Simple Linear Regression and Analysis

I’ve been trying to get more accustomed with using Hadley Wickham’s ggplot2 so today I’ll be going over simple linear regression and some easy ways to analyze the models you’ve created. ggplot2 is a phenomenal package for data visualization and I am actually lucky enough to have taken a class with Hadley at Rice University.

First we’ll load some packages and attach the “fat” dataset:

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library(faraway)
library(ggplot2)
library(gridExtra)
data(fat)
attach(fat)

I loaded faraway to have access to the dataset. gridExtra will be used later on for viewing multiple plots at once. Then, I created several linear models with Brozek (Brozek is an estimate of body fat % using density, click link for more information) as the response variable and other various “fat” variables as predictors.

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g1 <- lm(brozek ~ weight)
g2 <- lm(brozek ~ abdom)
g3 <- lm(brozek ~ age)
g4 <- lm(brozek ~ thigh)

I predict that age will not be a very good predictor of body fat percentage, while all of the other variables will be. My suspicions are confirmed after I analyze the summaries of each linear model and find the correlations of brozek with respect to each of the predictors.

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h1 <- summary(g1)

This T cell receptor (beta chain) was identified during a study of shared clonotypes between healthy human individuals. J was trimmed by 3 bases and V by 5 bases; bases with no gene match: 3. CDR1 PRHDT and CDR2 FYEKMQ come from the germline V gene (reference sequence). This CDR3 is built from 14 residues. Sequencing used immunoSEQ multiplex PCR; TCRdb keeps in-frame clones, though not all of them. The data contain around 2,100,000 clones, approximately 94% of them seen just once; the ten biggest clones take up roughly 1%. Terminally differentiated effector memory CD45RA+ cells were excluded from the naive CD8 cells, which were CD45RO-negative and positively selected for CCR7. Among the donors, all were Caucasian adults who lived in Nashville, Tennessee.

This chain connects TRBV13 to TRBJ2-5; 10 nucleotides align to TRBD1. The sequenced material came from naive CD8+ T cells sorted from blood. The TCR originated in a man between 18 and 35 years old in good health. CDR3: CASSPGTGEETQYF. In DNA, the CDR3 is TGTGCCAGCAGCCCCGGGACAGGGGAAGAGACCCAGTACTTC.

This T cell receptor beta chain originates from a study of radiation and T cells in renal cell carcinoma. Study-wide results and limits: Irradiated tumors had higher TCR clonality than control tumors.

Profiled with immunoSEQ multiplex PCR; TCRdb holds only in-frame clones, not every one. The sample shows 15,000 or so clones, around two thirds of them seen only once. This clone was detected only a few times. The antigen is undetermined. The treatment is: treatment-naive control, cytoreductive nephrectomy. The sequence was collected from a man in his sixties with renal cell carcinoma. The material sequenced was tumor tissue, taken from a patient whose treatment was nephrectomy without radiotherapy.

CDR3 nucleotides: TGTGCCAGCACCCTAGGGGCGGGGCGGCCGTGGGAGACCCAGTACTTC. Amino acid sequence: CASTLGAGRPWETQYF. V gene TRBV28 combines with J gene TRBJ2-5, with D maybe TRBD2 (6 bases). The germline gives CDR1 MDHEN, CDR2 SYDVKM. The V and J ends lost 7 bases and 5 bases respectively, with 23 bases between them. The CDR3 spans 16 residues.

h2 <- summary(g2)
h3 <- summary(g3)
h4 <- summary(g4)

cor(brozek, weight)
cor(brozek, abdom)
cor(brozek, age)
cor(brozek, thigh)

We can check the R2 values of h1:h4 to check how well the regression line fits the set of data by using h1$r.squared and cycling it from h1 to h4. The R2 values respectively are 0.3759604, 0.6621178, 0.08362132, 0.3150402. As we can see, age has a very low R2 and thus the linear model is a fairly bad predictor of the data.

The correlation tells the same story. The respective correlations are 0.6131561, 0.8137062, 0.2891735, 0.5612844. The abdom model had the largest R2 value and cor(brozek, abdom) was also highest amongst the pairs. It seems as if abdominal size is good indicator of body fat percentage.

Next we can plot the residuals. These graphs help visualize that the sum of the residuals must always be 0. There doesn’t seem to be much heteroscedasticity present in these plots so the variance of our residuals is almost constant. It is always good to check the validity of our model because when conducting a regression we assume that the variance of the residuals is constant.

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par(mfrow=c(2,2))

plot(weight, residuals(g1), xlab="Weight", ylab="Residuals", pch=19)
abline(h=0)

plot(abdom, residuals(g2), xlab="Abdom", ylab="Residuals", pch=19)
abline(h=0)

plot(age, residuals(g3), xlab="Age", ylab="Residuals", pch=19)
abline(h=0)

plot(thigh, residuals(g4), xlab="Thigh", ylab="Residuals", pch=19)
abline(h=0)

Finally, we can use ggplot2 to make some very aesthetic graphs of the regressions.

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Dataset1 <- data.frame(weight, brozek)
plot1 <- ggplot(data = Dataset, aes(x = weight, y = brozek)) +
    geom_point() + geom_smooth(method = "lm") + opts(title="Brozek vs Weight")

Dataset2 <- data.frame(abdom, brozek)
plot2 <- ggplot(data = Dataset, aes(x = abdom, y = brozek)) +
    geom_point() + geom_smooth(method = "lm") + opts(title="Brozek vs Abdom")

Dataset3 <- data.frame(abdom, brozek)
plot3 <- ggplot(data = Dataset, aes(x = age, y = brozek)) +
    geom_point() + geom_smooth(method = "lm") + opts(title="Brozek vs Age")

Dataset4 <- data.frame(abdom, brozek)
plot4 <- ggplot(data = Dataset, aes(x = thigh, y = brozek)) +
    geom_point() + geom_smooth(method = "lm") + opts(title="Brozek vs Thigh")

grid.arrange(plot1, plot2, plot3, plot4, ncol=2)

The straight lines represent the linear model fit. It’s pretty easy to see which plots exhibit a good linear relationship.